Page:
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Summer 2011

Signs use solar power to make rural intersections safer

A TechFest attendee maneuvers a Scout reconnaissance robot. photo: Matt Miranda

As they approach the Duluth intersection where the system is installed, northbound and southbound drivers on the minor road see the message “Vehicle approaching when flashing.”

In Minnesota, most intersection-related crashes occur at rural, two-way-stop intersections because drivers stopped on a minor road often cannot see traffic on the major road. Nearby vertical and horizontal curves increase the risk when entering the intersection. At these intersections, right-angle crashes account for the largest percentage of crashes, and most are related to drivers’ inability to recognize a safe gap in the traffic stream.

To improve safety at these rural, two-way-stop intersections, researchers from the University of Minnesota Duluth, working with St. Louis County, Minnesota, developed the ALERT System (Advanced LED Warning Signs for Rural IntersecTions Powered by Renewable Energy). Sponsored by the Minnesota Local Road Research Board, this low-cost, dynamic warning system provides traffic information to drivers approaching the intersection.

Vehicle detectors placed at each approach send messages to LED blinker signs. The system is wireless and powered by solar panels, which eliminates problems associated with buried wires as well as the need to connect to a local power grid.

The system was installed at the intersection of West Tischer Road and Eagle Lake Road in Duluth. This intersection has a severe vertical curve on the east approach of the major road that significantly reduces sightlines for drivers stopped on the north and south approaches of the minor road. In addition, westbound drivers on the major road cannot see cross traffic until they are nearly in the intersection.

Westbound drivers see the message “CROSS TRAFFIC WHEN FLASHING.” North and southbound drivers on the minor road see the message “VEHICLE APPROACHING WHEN FLASHING.”

The research team included Taek Kwon, a professor in the Department of Electrical and Computer Engineering; research associate Ryan Weidermann; and St. Louis County traffic engineer Victor Lund.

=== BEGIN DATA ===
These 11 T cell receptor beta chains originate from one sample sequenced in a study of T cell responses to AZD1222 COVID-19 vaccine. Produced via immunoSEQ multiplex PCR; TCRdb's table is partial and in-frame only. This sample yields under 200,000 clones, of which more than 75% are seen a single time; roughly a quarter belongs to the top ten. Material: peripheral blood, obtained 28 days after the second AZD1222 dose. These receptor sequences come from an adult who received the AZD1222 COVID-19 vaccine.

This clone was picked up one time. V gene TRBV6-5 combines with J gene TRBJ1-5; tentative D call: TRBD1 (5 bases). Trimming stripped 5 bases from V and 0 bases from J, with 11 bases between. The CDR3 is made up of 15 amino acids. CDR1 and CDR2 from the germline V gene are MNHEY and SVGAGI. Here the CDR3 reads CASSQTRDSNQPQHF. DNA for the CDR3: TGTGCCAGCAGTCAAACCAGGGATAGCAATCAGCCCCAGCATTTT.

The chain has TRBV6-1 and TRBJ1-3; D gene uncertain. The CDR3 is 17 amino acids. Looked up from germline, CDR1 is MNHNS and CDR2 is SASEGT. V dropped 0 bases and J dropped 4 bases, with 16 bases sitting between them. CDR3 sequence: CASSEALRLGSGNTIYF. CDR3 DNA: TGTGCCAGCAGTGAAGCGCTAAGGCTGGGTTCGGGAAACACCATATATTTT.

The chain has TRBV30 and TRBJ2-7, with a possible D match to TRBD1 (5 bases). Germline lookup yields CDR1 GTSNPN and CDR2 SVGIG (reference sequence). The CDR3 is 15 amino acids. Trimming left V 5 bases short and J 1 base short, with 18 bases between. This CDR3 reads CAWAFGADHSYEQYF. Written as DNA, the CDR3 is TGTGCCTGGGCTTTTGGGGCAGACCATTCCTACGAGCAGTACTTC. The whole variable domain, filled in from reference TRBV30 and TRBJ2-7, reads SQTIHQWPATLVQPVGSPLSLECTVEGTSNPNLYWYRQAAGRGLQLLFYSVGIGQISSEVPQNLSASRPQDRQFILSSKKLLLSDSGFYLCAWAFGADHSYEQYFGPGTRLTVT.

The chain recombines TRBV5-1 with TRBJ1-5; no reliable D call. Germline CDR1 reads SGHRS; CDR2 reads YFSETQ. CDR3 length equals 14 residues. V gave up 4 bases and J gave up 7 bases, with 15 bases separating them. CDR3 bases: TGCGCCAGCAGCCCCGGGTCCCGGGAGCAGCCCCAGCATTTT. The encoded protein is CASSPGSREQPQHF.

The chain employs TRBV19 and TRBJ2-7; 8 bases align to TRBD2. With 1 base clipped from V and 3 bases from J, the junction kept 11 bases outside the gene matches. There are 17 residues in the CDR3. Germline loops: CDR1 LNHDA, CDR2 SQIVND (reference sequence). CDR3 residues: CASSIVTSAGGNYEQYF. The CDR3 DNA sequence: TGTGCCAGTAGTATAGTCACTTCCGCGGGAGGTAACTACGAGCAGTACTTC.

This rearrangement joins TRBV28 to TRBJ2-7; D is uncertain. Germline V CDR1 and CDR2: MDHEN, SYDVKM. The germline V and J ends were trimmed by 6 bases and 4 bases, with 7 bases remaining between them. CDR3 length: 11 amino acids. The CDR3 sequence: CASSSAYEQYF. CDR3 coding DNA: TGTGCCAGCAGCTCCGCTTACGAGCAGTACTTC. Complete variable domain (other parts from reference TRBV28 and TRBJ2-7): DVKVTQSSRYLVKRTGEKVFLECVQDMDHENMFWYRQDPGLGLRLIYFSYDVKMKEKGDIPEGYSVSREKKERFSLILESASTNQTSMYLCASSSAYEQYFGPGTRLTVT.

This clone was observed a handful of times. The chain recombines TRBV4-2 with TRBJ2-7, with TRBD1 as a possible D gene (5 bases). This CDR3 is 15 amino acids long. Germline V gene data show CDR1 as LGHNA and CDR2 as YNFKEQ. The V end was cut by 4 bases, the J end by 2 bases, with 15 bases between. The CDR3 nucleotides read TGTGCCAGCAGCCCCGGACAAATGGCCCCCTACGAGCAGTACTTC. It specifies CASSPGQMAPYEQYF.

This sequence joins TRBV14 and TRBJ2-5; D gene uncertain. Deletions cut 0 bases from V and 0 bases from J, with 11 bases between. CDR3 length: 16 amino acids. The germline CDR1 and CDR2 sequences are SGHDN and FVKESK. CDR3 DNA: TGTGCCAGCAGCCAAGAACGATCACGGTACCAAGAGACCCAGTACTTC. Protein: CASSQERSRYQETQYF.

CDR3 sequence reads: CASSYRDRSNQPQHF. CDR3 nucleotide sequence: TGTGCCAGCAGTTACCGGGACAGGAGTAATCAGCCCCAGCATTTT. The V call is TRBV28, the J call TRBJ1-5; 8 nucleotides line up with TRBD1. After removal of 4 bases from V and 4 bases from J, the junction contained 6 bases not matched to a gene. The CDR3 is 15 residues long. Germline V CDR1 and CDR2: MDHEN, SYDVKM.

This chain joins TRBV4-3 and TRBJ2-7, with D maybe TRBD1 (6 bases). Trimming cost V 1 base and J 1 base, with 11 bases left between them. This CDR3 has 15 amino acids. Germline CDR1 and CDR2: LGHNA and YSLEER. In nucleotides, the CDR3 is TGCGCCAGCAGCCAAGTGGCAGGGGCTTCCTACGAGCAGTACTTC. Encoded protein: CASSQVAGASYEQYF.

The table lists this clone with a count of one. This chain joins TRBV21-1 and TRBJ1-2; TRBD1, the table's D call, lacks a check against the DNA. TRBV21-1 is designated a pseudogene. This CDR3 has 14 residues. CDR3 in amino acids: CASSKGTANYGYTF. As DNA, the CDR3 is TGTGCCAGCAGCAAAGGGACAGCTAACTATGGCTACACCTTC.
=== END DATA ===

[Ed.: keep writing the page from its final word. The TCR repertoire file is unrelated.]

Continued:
According to Lund, ALERT was “tremendously successful” at changing driver behavior. When the alert signs were flashing, westbound traffic on the major road slowed 4 mph, drivers on the minor road waited longer before crossing, and roll-throughs were eliminated.

However, when the alert sign was not flashing, drivers on the minor road apparently assumed there was no cross traffic. As a result, they did not always obey the stop sign, and roll-throughs increased, Lund says. This increases the risk of crashes when the device stops working—as ALERT did on several sunless days last winter.

Driver-assistance devices for intersections, such as ALERT, are effective, Lund says. But he adds that standardization is needed before these devices can be widely used. This means that state and federal standards must be established for messaging, illumination, and placement of signs. Fail-safe issues—such as malfunctioning solar panels — must also be dealt with.

Ease of maintenance is also an issue. Lund notes that county employees currently need to climb a ladder to service ALERT, but he’s hopeful that one day all components will be enclosed in a ground-level service cabinet, which would eliminate the need for a ladder and allow for easier access.